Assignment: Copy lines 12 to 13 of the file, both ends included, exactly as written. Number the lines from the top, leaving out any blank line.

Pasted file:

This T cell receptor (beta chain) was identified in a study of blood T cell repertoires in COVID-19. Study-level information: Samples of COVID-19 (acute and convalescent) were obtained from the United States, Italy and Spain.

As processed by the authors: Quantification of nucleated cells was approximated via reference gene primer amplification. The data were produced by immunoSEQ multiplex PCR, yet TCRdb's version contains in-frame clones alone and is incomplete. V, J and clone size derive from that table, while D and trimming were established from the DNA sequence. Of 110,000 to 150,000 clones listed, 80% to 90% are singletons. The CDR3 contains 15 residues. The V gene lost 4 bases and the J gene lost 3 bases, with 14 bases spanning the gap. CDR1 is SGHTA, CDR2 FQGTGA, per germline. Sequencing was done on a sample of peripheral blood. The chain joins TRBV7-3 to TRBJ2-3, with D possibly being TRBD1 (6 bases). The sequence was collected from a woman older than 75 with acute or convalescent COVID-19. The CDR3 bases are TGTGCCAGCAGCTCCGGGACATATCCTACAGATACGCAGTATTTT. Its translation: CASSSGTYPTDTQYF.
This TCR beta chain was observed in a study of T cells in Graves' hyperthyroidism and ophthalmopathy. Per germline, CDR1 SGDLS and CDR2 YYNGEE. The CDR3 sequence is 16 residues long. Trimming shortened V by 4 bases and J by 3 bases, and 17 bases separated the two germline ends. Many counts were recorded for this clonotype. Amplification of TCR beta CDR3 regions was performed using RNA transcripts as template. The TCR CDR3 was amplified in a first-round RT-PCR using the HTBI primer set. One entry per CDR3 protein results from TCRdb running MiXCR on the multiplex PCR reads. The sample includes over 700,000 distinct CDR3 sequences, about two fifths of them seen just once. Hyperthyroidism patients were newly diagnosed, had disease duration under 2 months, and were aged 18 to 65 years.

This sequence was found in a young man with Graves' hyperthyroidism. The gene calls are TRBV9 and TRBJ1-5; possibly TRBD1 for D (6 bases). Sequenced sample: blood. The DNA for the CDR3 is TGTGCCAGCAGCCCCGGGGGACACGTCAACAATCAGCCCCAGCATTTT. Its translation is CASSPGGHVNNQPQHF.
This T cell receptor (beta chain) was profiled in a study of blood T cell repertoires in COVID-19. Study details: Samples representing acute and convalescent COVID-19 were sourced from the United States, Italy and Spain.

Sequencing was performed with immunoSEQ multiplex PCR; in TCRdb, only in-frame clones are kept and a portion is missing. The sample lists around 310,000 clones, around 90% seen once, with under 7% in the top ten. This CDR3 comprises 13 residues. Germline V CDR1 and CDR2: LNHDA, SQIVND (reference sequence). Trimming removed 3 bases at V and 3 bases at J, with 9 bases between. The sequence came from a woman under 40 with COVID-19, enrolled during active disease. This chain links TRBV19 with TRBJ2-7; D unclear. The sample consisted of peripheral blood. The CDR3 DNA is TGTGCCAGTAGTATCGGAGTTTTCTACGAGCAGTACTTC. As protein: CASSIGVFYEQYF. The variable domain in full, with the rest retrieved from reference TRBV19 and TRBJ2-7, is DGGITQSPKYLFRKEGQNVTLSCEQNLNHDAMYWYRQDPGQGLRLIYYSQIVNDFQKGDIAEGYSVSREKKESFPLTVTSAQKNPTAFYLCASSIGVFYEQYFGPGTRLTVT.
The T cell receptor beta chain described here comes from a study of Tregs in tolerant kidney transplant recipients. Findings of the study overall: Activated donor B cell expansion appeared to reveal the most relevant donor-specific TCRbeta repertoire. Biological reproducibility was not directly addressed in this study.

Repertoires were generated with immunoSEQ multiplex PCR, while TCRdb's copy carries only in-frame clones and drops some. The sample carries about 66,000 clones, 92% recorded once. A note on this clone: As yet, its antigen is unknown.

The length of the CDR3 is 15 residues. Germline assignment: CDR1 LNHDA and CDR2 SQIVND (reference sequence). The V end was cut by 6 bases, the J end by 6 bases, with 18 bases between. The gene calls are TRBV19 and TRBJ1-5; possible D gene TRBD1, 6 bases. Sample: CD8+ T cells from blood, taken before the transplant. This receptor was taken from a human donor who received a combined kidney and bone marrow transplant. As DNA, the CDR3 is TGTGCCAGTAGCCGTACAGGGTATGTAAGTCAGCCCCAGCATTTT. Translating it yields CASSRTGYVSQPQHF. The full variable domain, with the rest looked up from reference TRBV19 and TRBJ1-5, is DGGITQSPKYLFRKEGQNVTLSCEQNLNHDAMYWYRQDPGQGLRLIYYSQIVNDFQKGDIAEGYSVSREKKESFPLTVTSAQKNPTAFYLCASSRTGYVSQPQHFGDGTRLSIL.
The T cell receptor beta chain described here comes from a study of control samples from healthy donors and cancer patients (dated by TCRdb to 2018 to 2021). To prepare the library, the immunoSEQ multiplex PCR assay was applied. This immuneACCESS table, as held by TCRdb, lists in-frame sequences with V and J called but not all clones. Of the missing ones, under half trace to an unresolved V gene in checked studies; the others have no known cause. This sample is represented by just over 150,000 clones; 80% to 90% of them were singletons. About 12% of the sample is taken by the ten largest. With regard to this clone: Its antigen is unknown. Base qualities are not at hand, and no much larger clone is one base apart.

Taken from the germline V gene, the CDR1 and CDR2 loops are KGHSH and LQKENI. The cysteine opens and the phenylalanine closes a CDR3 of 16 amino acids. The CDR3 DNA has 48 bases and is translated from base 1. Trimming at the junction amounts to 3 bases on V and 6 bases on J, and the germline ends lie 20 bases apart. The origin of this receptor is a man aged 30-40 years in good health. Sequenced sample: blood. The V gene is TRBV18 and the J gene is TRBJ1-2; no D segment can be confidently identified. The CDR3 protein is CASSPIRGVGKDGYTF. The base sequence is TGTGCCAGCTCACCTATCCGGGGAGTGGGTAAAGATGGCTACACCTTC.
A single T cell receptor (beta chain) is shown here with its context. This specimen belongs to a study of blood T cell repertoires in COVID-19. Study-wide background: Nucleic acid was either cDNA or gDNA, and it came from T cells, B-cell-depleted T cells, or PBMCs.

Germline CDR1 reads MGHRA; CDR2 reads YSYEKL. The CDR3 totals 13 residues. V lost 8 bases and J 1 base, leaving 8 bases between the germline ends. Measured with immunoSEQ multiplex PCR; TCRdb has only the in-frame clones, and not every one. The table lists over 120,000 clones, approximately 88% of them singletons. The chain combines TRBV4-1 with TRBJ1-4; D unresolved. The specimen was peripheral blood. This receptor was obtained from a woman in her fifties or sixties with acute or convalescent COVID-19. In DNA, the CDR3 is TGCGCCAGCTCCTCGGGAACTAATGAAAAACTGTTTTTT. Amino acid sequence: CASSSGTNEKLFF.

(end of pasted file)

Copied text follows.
A single T cell receptor (beta chain) is shown here with its context. This specimen belongs to a study of blood T cell repertoires in COVID-19. Study-wide background: Nucleic acid was either cDNA or gDNA, and it came from T cells, B-cell-depleted T cells, or PBMCs.

Germline CDR1 reads MGHRA; CDR2 reads YSYEKL. The CDR3 totals 13 residues. V lost 8 bases and J 1 base, leaving 8 bases between the germline ends. Measured with immunoSEQ multiplex PCR; TCRdb has only the in-frame clones, and not every one. The table lists over 120,000 clones, approximately 88% of them singletons. The chain combines TRBV4-1 with TRBJ1-4; D unresolved. The specimen was peripheral blood. This receptor was obtained from a woman in her fifties or sixties with acute or convalescent COVID-19. In DNA, the CDR3 is TGCGCCAGCTCCTCGGGAACTAATGAAAAACTGTTTTTT. Amino acid sequence: CASSSGTNEKLFF.